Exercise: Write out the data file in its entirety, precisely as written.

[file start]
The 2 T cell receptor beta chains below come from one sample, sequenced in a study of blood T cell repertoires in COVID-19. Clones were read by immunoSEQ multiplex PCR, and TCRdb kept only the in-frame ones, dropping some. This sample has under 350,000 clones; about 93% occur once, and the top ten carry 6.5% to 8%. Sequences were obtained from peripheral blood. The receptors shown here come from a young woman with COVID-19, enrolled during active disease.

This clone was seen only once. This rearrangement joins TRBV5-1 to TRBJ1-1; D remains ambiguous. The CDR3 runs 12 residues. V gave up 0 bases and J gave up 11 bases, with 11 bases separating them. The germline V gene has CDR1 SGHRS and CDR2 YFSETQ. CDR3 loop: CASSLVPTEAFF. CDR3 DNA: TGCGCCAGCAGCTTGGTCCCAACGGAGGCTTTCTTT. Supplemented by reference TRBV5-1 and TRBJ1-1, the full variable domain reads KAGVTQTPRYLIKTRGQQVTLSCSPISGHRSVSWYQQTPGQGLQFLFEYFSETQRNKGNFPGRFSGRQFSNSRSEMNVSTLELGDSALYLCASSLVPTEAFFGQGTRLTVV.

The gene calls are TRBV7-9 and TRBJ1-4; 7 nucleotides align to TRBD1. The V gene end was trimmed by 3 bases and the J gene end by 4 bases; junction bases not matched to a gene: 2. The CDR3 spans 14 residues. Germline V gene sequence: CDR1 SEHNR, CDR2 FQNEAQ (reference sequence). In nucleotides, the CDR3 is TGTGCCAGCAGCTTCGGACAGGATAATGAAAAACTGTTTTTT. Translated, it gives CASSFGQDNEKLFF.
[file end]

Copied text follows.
The 2 T cell receptor beta chains below come from one sample, sequenced in a study of blood T cell repertoires in COVID-19. Clones were read by immunoSEQ multiplex PCR, and TCRdb kept only the in-frame ones, dropping some. This sample has under 350,000 clones; about 93% occur once, and the top ten carry 6.5% to 8%. Sequences were obtained from peripheral blood. The receptors shown here come from a young woman with COVID-19, enrolled during active disease.

This clone was seen only once. This rearrangement joins TRBV5-1 to TRBJ1-1; D remains ambiguous. The CDR3 runs 12 residues. V gave up 0 bases and J gave up 11 bases, with 11 bases separating them. The germline V gene has CDR1 SGHRS and CDR2 YFSETQ. CDR3 loop: CASSLVPTEAFF. CDR3 DNA: TGCGCCAGCAGCTTGGTCCCAACGGAGGCTTTCTTT. Supplemented by reference TRBV5-1 and TRBJ1-1, the full variable domain reads KAGVTQTPRYLIKTRGQQVTLSCSPISGHRSVSWYQQTPGQGLQFLFEYFSETQRNKGNFPGRFSGRQFSNSRSEMNVSTLELGDSALYLCASSLVPTEAFFGQGTRLTVV.

The gene calls are TRBV7-9 and TRBJ1-4; 7 nucleotides align to TRBD1. The V gene end was trimmed by 3 bases and the J gene end by 4 bases; junction bases not matched to a gene: 2. The CDR3 spans 14 residues. Germline V gene sequence: CDR1 SEHNR, CDR2 FQNEAQ (reference sequence). In nucleotides, the CDR3 is TGTGCCAGCAGCTTCGGACAGGATAATGAAAAACTGTTTTTT. Translated, it gives CASSFGQDNEKLFF.